Watch out, Netflix.
Apple (aapl) is willing to produce content, including its own music and even television shows, if the offer is right, the company's Jimmy Iovine told The Nikkei in an interview on Monday. All it would take, Iovine told the news outlet, would be for someone to come into his office "with a great idea," though he didn't elaborate on whether Apple is currently looking to produce much content.
Apple has been dipping its toe in the original content waters for the last few months. In fact, Iovine's comments come after Apple announced in March that it was planning to partner with music artist Will.iam and TV executives Ben Silverman and Howard T. Owens to produce a new series about mobile apps. The upcoming series followed Apple's exclusive documentary on Taylor Swift's 1989 world tour and exclusive interviews through Apple Music with major music artists.
His comments also follow reports that Apple has been trying to develop a live-TV streaming service that would run on the Apple TV. So far, however, the company has faced some pushback from networks and content owners, according to those reports.
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Producing content would put Apple squarely in the crosshairs of Netflix (nflx) and Amazon (amzn), two companies that have done a fine job over the last several years at not only offering a streaming service, but also delivering appealing content. Those companies have Emmy-nominated (and winning) shows, including Amazon's Transparent and Netflix's House of Cards.
Expanding with content could bolster Apple's services business, which has been soaring in recent quarters. Indeed, in its last-reported fiscal quarter ended March 26, Apple's Services business, which includes Apple Music, saw revenue rise 20% year-over-year to nearly $6 billion. It was one of the few highlights in a quarter that saw iPhone, iPad, and Mac sales decline.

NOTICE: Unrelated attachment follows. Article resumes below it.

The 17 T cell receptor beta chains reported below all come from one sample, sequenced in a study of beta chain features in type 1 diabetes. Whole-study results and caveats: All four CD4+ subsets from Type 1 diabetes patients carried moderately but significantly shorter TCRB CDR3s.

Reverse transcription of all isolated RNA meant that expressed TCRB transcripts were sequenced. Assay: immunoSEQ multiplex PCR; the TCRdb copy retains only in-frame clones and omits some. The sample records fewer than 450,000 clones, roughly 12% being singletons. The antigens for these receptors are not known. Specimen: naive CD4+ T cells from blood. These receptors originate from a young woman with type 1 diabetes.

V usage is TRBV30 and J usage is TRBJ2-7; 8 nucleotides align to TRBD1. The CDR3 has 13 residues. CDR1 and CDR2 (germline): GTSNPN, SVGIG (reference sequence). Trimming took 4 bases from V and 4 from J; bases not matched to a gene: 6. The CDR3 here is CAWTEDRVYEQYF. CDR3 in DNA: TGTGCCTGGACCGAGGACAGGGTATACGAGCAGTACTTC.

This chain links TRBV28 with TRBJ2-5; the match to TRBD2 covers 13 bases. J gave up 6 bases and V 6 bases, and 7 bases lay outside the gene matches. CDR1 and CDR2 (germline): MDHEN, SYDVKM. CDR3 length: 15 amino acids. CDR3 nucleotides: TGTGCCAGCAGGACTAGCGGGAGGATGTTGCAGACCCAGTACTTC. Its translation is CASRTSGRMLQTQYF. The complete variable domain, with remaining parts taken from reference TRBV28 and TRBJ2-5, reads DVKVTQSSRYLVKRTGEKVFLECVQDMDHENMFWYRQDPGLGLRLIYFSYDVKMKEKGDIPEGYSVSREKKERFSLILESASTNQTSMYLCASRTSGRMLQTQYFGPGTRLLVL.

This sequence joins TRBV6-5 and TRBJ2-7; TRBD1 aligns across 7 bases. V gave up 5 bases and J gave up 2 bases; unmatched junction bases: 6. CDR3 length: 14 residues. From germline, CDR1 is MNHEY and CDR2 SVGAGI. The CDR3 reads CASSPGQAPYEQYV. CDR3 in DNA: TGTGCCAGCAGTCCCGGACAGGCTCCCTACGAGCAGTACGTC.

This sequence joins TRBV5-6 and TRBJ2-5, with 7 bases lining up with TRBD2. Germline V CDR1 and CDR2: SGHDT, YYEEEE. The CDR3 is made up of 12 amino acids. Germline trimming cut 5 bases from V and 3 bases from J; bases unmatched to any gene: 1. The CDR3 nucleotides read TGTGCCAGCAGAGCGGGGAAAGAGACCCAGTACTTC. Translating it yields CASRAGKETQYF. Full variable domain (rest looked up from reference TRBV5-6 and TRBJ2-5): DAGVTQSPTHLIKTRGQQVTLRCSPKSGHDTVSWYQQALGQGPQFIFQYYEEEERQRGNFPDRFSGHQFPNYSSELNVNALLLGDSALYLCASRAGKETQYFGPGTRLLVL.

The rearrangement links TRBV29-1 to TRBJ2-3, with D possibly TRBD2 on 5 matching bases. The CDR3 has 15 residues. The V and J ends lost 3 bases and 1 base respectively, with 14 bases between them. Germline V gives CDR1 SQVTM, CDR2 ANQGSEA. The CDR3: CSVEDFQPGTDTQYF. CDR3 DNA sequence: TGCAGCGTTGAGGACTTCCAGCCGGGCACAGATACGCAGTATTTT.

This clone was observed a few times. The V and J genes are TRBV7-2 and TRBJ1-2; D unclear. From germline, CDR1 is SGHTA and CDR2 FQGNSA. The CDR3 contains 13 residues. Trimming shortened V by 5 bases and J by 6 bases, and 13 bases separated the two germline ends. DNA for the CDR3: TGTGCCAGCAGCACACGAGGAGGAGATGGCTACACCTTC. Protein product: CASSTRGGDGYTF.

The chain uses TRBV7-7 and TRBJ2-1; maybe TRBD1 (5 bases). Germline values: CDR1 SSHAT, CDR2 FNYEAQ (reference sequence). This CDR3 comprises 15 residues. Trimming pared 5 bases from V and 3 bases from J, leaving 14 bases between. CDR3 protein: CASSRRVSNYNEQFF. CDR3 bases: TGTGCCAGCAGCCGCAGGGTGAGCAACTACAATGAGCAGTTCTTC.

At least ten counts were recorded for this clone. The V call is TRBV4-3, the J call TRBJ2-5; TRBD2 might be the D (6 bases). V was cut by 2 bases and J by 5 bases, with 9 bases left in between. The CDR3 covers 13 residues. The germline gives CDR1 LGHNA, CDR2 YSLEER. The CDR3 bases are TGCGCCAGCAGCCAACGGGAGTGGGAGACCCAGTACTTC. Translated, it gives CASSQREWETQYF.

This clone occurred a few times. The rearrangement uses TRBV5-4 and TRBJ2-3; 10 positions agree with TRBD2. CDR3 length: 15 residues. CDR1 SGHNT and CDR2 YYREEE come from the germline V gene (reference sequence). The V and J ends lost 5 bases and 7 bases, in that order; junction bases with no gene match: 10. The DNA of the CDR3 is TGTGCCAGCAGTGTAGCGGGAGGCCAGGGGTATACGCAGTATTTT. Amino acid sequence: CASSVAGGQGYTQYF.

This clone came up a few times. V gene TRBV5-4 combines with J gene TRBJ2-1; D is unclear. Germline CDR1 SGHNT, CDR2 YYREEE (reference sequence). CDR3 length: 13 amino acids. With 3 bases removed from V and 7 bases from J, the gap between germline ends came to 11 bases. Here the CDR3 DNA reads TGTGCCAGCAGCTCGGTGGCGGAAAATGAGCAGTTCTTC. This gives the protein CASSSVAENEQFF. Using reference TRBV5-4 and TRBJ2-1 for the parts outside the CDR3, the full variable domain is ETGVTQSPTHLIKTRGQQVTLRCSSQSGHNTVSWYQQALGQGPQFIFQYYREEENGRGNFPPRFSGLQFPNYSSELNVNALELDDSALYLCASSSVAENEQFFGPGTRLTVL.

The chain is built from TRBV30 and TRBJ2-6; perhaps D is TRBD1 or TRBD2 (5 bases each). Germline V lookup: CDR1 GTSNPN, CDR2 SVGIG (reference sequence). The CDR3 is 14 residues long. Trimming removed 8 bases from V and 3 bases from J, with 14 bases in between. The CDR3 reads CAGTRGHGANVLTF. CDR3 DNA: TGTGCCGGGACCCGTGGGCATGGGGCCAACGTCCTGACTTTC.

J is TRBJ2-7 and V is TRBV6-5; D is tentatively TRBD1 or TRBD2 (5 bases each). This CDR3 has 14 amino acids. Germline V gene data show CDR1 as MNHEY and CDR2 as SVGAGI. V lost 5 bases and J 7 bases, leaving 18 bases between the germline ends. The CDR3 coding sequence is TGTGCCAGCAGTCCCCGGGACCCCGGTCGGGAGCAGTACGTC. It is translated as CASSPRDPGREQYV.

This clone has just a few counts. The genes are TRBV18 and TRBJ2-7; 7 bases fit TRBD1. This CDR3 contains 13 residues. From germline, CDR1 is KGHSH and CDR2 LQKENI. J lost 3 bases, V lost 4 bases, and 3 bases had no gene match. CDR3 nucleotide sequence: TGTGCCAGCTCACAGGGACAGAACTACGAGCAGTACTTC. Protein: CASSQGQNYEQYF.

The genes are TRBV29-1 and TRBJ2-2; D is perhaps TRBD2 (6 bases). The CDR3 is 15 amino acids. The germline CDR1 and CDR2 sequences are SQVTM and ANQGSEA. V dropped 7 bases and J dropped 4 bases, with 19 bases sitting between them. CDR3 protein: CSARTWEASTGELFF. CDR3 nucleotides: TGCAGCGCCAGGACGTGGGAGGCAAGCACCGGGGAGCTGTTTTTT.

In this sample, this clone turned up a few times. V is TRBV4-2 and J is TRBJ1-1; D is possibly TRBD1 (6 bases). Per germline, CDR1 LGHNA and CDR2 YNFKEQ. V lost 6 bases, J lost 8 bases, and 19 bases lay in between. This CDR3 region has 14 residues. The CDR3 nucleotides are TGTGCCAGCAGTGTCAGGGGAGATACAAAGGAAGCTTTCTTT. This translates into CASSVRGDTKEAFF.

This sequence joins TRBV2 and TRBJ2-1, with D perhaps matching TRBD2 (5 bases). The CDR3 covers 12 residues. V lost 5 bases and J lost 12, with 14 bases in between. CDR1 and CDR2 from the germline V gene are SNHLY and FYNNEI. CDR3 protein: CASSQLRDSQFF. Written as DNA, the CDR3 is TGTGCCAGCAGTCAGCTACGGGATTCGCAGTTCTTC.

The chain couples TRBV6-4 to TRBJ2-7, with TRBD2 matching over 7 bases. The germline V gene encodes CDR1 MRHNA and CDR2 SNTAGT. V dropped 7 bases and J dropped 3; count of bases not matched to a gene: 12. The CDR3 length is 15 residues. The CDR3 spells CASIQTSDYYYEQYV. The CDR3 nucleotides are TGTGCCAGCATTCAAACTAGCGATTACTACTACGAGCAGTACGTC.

Iovine could play a critical role in getting the right content for Apple to produce. Before Apple acquired Beats in 2014 for $3 billion, the company Iovine co-founded with Dr. Dre, Iovine was also a music giant, leading Interscope Records. He has been credited with propelling a slew of careers, including Lady Gaga's.
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Iovine, in other words, has the kinds of connections Apple might need to produce high-quality music and television shows. But then again, Apple could use its cash to get into the content-creation business.
Just last month, a report surfaced, citing sources, saying that Apple had at least floated the idea of buying entertainment titan Time Warner late last year, but the idea was eventually scuttled. The report, which came from the Financial Times, added that Apple is now at least considering the idea of acquiring Netflix, though, like Time Warner (twx), that could be a difficult purchase.
Either way, it appears Apple might soon be your next big entertainment provider.
Apple did not immediately respond to a request for comment on Iovine's comments.